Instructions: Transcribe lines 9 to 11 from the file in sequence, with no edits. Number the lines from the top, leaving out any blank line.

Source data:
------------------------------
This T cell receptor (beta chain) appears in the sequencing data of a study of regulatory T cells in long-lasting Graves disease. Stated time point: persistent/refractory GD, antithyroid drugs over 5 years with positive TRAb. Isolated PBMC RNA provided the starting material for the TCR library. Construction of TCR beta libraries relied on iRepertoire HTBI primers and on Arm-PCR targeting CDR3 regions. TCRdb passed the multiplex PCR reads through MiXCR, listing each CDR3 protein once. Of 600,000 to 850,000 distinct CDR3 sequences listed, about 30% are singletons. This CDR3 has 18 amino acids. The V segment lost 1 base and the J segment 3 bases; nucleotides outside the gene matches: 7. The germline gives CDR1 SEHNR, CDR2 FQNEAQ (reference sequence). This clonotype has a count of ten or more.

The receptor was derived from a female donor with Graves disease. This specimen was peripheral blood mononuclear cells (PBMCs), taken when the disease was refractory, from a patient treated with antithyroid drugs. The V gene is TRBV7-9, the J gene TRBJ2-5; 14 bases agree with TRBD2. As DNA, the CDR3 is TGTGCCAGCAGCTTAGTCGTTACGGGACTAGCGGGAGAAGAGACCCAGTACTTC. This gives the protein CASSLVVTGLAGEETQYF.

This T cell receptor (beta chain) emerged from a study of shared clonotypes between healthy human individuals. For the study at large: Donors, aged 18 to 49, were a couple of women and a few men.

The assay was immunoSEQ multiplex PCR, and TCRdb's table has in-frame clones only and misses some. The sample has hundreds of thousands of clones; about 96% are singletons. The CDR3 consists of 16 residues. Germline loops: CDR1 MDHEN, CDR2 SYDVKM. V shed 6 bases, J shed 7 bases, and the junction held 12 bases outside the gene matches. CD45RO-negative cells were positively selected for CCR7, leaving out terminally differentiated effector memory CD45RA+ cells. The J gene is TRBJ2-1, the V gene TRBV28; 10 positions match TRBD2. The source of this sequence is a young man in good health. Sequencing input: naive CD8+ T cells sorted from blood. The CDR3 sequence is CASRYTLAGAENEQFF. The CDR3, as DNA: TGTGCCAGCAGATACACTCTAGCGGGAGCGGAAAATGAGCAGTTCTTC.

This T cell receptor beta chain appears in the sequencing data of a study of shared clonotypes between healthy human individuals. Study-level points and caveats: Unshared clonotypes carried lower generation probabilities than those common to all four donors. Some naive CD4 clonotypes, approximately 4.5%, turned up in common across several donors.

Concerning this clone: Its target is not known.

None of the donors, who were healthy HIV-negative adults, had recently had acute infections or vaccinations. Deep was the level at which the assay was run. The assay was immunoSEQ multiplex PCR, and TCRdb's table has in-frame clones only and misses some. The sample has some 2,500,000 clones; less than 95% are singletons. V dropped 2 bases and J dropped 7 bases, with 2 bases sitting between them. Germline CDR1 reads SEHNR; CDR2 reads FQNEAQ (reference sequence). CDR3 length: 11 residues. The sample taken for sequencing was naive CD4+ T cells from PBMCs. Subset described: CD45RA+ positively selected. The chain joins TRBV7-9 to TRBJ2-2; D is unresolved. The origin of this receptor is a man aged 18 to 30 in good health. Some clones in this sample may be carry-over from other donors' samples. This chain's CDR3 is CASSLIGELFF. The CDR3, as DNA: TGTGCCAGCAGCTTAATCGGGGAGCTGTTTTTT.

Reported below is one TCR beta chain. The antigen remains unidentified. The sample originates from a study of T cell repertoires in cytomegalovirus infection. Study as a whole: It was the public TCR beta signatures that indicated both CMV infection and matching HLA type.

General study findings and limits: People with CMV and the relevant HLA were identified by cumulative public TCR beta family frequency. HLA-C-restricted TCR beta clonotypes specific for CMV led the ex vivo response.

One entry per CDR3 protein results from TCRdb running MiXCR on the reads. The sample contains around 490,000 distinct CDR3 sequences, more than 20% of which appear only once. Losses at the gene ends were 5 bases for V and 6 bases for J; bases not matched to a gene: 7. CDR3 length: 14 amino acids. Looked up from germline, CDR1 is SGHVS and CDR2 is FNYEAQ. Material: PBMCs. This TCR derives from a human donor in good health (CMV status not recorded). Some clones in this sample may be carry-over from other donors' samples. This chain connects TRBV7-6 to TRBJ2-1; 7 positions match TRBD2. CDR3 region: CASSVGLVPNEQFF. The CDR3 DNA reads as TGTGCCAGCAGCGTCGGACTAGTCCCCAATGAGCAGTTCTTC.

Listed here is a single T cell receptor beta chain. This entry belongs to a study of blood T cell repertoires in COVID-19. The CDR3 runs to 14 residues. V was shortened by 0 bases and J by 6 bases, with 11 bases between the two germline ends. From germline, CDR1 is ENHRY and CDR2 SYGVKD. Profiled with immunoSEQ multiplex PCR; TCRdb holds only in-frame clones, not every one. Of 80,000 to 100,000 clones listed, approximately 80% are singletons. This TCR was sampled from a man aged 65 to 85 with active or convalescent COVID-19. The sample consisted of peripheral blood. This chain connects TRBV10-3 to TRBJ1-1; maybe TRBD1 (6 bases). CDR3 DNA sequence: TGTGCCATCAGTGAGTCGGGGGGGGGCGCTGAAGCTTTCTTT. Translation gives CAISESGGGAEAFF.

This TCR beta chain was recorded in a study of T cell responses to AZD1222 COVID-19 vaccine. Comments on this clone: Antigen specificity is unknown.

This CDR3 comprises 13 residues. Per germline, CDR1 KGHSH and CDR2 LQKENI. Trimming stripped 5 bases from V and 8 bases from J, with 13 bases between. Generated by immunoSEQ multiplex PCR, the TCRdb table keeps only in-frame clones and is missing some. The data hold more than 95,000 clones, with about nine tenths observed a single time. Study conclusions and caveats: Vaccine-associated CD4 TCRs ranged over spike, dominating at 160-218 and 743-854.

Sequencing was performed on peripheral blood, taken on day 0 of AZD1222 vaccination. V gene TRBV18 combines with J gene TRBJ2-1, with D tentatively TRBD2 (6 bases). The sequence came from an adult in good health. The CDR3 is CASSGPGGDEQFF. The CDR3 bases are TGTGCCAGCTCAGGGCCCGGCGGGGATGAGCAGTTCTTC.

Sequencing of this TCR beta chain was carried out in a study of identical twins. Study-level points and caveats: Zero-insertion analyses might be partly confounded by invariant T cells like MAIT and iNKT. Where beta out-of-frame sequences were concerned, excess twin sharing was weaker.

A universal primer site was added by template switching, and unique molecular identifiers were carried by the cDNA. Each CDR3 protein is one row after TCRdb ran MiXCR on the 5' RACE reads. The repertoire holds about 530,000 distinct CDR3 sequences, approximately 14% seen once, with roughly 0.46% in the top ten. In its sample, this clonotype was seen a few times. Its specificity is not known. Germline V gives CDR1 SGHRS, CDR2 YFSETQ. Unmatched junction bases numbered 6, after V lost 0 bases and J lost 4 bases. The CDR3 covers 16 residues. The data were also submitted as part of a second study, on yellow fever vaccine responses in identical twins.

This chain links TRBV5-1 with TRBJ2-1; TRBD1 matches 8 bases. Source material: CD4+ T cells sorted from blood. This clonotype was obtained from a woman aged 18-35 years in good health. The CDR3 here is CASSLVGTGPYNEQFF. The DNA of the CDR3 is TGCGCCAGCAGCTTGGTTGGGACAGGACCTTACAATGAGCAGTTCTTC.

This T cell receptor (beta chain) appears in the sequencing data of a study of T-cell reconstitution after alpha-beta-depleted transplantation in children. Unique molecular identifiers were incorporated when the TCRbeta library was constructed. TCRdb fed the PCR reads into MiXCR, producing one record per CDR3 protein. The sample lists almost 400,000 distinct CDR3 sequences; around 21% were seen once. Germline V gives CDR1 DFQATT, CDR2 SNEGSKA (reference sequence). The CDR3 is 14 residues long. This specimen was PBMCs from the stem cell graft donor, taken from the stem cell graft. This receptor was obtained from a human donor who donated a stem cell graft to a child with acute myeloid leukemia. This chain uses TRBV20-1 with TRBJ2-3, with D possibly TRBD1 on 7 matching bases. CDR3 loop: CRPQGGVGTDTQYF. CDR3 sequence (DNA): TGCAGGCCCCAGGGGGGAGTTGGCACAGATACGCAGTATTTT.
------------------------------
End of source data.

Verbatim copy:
General study findings and limits: People with CMV and the relevant HLA were identified by cumulative public TCR beta family frequency. HLA-C-restricted TCR beta clonotypes specific for CMV led the ex vivo response.

One entry per CDR3 protein results from TCRdb running MiXCR on the reads. The sample contains around 490,000 distinct CDR3 sequences, more than 20% of which appear only once. Losses at the gene ends were 5 bases for V and 6 bases for J; bases not matched to a gene: 7. CDR3 length: 14 amino acids. Looked up from germline, CDR1 is SGHVS and CDR2 is FNYEAQ. Material: PBMCs. This TCR derives from a human donor in good health (CMV status not recorded). Some clones in this sample may be carry-over from other donors' samples. This chain connects TRBV7-6 to TRBJ2-1; 7 positions match TRBD2. CDR3 region: CASSVGLVPNEQFF. The CDR3 DNA reads as TGTGCCAGCAGCGTCGGACTAGTCCCCAATGAGCAGTTCTTC.

Listed here is a single T cell receptor beta chain. This entry belongs to a study of blood T cell repertoires in COVID-19. The CDR3 runs to 14 residues. V was shortened by 0 bases and J by 6 bases, with 11 bases between the two germline ends. From germline, CDR1 is ENHRY and CDR2 SYGVKD. Profiled with immunoSEQ multiplex PCR; TCRdb holds only in-frame clones, not every one. Of 80,000 to 100,000 clones listed, approximately 80% are singletons. This TCR was sampled from a man aged 65 to 85 with active or convalescent COVID-19. The sample consisted of peripheral blood. This chain connects TRBV10-3 to TRBJ1-1; maybe TRBD1 (6 bases). CDR3 DNA sequence: TGTGCCATCAGTGAGTCGGGGGGGGGCGCTGAAGCTTTCTTT. Translation gives CAISESGGGAEAFF.